How Much is Your Credit Score Costing You?


Do you know how much money your credit score might be costing you? If you have a good to excellent score, you don’t have much to worry about, but if your score is in the ‘poor’ or even ‘fair’ range, your jaw will drop when you learn how much money you’ll potentially be throwing away.

Most people understand, at least on some level, that your credit score can have a significant effect on your ability to buy a house, a car, and potentially rent an apartment. A really low score can conceivably affect your potential job prospects, depending on what field you’re working in. Even if you comprehend just how far-reaching the effects of your credit score are, do you fully grasp just how much money a lower score is going to cost?

Generally, the following guideline holds true:

781-850 = Excellent credit
661-780 = Good credit
601-660 = Fair credit
501-600 = Poor credit
Below 500 = Bad credit

FICO scores are calculated by pulling information from different areas of your financial history. Smart financial decisions as well as money mistakes are both taken into consideration when formulating your credit score. Your payment history (if you’ve had any late payments and how many), how much debt you carry in relation to your available credit and income (debt-to-income ratio), the length of your credit history, the number and types of credit you use, as well as any new applications for credit – all have an effect on your overall credit score.

Every lender may potentially have a slightly different credit score chart, but for the most part, if your score stays above around 760 or so, you’ll be eligible for the best interest rates everywhere. Want to buy a car or a home? With an excellent credit score comes an excellent interest rate.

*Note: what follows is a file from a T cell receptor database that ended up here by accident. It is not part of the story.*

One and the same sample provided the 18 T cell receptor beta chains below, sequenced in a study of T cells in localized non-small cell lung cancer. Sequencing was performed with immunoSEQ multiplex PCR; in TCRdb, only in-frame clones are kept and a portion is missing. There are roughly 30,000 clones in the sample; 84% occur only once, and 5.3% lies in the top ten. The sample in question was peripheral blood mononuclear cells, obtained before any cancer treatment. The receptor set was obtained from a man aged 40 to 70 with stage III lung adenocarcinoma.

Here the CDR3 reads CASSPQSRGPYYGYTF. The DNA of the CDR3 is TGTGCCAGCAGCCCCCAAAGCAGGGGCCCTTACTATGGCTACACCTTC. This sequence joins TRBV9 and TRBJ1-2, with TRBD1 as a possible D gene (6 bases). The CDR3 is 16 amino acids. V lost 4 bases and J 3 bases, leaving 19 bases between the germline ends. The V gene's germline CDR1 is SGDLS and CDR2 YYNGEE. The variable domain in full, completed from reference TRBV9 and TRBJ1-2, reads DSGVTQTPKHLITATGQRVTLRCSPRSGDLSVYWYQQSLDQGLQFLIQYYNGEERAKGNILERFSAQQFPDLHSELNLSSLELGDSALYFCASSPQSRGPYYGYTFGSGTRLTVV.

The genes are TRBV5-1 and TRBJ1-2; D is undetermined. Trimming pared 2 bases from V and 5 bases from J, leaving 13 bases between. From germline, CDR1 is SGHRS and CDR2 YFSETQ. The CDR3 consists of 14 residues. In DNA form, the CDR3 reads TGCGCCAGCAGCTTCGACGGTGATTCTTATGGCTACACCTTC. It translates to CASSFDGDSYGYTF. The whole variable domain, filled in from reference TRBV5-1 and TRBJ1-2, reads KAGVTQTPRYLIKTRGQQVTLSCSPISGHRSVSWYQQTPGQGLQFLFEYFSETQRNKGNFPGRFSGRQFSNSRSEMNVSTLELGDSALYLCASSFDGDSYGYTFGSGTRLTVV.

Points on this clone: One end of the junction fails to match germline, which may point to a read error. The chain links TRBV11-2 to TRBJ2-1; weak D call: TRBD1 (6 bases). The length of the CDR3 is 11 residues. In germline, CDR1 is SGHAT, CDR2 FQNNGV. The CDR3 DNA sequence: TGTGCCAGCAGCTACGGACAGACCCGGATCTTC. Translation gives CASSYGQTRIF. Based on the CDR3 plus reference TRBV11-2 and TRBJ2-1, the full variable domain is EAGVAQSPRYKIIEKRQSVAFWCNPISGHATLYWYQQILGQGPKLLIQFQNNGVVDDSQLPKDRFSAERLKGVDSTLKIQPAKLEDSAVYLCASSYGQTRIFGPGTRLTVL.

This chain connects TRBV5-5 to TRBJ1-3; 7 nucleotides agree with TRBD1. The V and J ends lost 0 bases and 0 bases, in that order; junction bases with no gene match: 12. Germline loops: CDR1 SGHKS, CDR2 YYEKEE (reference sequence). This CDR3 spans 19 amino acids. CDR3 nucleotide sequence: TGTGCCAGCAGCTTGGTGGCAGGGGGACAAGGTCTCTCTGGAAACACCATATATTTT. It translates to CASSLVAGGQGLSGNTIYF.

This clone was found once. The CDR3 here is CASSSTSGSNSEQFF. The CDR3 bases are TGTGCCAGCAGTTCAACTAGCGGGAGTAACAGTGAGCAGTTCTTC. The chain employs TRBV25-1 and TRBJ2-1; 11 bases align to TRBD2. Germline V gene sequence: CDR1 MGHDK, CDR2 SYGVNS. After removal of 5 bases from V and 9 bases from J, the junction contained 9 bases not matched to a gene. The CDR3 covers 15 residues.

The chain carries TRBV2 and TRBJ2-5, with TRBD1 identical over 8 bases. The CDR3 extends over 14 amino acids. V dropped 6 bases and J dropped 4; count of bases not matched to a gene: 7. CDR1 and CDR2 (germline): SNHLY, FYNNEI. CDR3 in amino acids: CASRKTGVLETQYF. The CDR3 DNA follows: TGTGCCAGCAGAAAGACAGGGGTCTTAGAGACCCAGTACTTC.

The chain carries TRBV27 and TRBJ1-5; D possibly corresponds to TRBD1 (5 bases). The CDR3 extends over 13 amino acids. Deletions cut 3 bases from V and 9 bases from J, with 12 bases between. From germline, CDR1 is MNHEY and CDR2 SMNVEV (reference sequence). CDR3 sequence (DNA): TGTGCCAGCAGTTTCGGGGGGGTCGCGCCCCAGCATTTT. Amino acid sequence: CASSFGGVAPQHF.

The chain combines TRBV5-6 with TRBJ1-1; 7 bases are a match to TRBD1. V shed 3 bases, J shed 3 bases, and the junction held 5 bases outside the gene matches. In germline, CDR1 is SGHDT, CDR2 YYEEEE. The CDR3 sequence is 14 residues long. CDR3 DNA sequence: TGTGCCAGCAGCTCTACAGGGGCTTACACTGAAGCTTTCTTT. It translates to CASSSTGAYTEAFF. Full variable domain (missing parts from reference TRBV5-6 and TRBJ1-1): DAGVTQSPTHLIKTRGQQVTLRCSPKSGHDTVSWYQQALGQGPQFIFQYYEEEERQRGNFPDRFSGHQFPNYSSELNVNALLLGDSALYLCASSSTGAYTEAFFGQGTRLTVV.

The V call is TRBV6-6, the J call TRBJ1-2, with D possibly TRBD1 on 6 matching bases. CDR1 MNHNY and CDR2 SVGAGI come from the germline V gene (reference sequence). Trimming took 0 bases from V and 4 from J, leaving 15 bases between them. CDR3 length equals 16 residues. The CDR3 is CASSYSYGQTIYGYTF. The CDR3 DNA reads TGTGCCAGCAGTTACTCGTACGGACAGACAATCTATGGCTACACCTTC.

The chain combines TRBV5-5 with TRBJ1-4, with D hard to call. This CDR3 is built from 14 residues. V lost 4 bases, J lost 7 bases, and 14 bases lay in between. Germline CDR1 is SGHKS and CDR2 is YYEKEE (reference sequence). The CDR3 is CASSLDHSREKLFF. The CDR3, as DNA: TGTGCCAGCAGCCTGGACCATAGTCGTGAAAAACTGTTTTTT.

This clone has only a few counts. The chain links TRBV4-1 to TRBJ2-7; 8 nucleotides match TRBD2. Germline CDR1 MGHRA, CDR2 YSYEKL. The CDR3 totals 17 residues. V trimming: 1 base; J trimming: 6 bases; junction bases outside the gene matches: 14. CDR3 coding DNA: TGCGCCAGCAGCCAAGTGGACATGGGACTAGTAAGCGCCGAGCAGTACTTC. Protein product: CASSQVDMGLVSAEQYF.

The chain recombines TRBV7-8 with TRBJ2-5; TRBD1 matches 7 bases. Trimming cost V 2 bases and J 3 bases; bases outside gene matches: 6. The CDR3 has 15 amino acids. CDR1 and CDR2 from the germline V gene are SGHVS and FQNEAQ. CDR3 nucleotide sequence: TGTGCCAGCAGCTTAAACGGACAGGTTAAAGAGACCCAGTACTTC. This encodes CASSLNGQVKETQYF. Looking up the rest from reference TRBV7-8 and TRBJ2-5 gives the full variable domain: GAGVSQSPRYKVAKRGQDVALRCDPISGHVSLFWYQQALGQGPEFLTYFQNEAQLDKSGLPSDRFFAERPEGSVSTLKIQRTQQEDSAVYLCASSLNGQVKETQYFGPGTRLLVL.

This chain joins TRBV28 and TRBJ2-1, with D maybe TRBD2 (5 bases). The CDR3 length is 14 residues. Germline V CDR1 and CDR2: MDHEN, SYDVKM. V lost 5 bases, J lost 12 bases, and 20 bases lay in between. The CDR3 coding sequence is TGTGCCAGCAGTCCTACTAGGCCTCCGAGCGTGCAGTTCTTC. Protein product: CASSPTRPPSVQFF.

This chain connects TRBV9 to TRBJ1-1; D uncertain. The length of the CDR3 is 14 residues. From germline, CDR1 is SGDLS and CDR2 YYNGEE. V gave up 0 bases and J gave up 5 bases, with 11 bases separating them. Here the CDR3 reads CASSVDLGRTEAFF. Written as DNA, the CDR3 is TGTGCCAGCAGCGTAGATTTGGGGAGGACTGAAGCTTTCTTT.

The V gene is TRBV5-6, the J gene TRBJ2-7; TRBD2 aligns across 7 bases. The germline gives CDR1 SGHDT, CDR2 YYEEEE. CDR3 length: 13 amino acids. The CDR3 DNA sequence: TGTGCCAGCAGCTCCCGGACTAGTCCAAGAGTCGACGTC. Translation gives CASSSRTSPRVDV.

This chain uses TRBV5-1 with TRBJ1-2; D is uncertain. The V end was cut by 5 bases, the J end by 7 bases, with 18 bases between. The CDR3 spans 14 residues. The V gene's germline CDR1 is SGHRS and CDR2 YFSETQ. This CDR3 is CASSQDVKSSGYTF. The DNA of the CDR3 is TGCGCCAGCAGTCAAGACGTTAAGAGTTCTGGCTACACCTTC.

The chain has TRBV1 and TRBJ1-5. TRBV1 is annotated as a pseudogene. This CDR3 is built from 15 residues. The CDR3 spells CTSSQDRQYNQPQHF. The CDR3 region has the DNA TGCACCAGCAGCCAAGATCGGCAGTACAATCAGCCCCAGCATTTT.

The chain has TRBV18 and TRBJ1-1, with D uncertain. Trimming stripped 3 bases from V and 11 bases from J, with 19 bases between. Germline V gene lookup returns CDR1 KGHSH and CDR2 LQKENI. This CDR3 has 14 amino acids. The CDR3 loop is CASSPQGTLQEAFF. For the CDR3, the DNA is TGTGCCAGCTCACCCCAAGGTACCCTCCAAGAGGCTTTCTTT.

The same holds true in reverse, as well. A credit score that falls into the ‘good’ range will grant you a decent interest rate, but not the best. Maintain a ‘fair’ credit rating (in the mid-600s), and you’ll likely still be able to borrow money, but at an incrementally higher interest rate. Poor credit? Qualifying for a substantial loan will be exceedingly difficult, and if you do qualify, your interest rate will be sky high.

Just How Much Money Will a Low Credit Score Cost Me?

Ok – imagine this. You’ve maintained what you consider to be a ‘decent’ credit score – around 650, give or take. According to FICO and most lenders, your score falls into the ‘fair’ category, which means you likely made a few poor money decisions in the past, along with some responsible choices, as well.

Let’s assume you decide to purchase a home, maintain a vehicle, and have several credit card balances that you make regular payments on. When you are approved by the aforementioned creditors, you’ll receive an interest rate that may seem reasonable. However, over the course of your lifetime, the interest that accrues at your rate can add up to a SIGNIFICANT amount of money.

How Significant?

If you’ve purchased an average home in New Jersey, you’ve likely borrowed at least $300,000. Buying a car every few years tacks on an additional $120,000 – $160,000 in borrowed money. With a ‘fair’ credit score, you’ll be paying out around $285,000 in interest alone!

Borrowing the same amount of money with a ‘good’ credit score, you’d pay somewhere around $239,000 in interest – a savings of $46,000. An excellent credit score would save you even more money in interest – around $70,000.

When you break it down like this, it’s really easy to see just how important it is to have a great credit score. The savings in interest alone should be enough to motivate you to take the necessary steps to raise your score as high as you possibly can.


 Image credit: Jason Rogers

6 Responses to How Much is Your Credit Score Costing You?

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